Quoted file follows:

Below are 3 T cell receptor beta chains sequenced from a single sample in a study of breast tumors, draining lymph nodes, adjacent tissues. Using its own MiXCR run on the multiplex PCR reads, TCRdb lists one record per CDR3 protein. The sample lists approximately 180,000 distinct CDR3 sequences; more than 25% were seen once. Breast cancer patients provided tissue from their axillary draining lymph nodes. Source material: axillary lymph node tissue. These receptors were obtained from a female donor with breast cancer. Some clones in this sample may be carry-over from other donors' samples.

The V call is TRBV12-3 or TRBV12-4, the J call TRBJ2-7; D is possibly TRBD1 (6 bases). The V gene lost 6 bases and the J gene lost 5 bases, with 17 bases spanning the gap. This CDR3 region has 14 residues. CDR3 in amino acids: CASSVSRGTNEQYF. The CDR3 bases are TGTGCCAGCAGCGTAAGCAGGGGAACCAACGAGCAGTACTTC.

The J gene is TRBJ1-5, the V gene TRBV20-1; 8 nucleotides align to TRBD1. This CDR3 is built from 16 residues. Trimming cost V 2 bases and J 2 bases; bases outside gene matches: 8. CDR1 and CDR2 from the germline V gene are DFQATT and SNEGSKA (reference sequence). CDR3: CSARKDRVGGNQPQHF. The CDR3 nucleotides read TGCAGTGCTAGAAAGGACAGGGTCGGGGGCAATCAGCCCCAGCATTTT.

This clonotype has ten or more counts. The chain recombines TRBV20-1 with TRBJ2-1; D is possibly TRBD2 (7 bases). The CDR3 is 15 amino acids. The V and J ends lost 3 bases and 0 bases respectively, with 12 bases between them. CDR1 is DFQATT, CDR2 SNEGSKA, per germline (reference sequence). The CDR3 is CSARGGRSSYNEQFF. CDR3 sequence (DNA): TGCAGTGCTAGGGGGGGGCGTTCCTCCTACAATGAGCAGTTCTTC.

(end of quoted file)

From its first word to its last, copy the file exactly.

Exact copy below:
Below are 3 T cell receptor beta chains sequenced from a single sample in a study of breast tumors, draining lymph nodes, adjacent tissues. Using its own MiXCR run on the multiplex PCR reads, TCRdb lists one record per CDR3 protein. The sample lists approximately 180,000 distinct CDR3 sequences; more than 25% were seen once. Breast cancer patients provided tissue from their axillary draining lymph nodes. Source material: axillary lymph node tissue. These receptors were obtained from a female donor with breast cancer. Some clones in this sample may be carry-over from other donors' samples.

The V call is TRBV12-3 or TRBV12-4, the J call TRBJ2-7; D is possibly TRBD1 (6 bases). The V gene lost 6 bases and the J gene lost 5 bases, with 17 bases spanning the gap. This CDR3 region has 14 residues. CDR3 in amino acids: CASSVSRGTNEQYF. The CDR3 bases are TGTGCCAGCAGCGTAAGCAGGGGAACCAACGAGCAGTACTTC.

The J gene is TRBJ1-5, the V gene TRBV20-1; 8 nucleotides align to TRBD1. This CDR3 is built from 16 residues. Trimming cost V 2 bases and J 2 bases; bases outside gene matches: 8. CDR1 and CDR2 from the germline V gene are DFQATT and SNEGSKA (reference sequence). CDR3: CSARKDRVGGNQPQHF. The CDR3 nucleotides read TGCAGTGCTAGAAAGGACAGGGTCGGGGGCAATCAGCCCCAGCATTTT.

This clonotype has ten or more counts. The chain recombines TRBV20-1 with TRBJ2-1; D is possibly TRBD2 (7 bases). The CDR3 is 15 amino acids. The V and J ends lost 3 bases and 0 bases respectively, with 12 bases between them. CDR1 is DFQATT, CDR2 SNEGSKA, per germline (reference sequence). The CDR3 is CSARGGRSSYNEQFF. CDR3 sequence (DNA): TGCAGTGCTAGGGGGGGGCGTTCCTCCTACAATGAGCAGTTCTTC.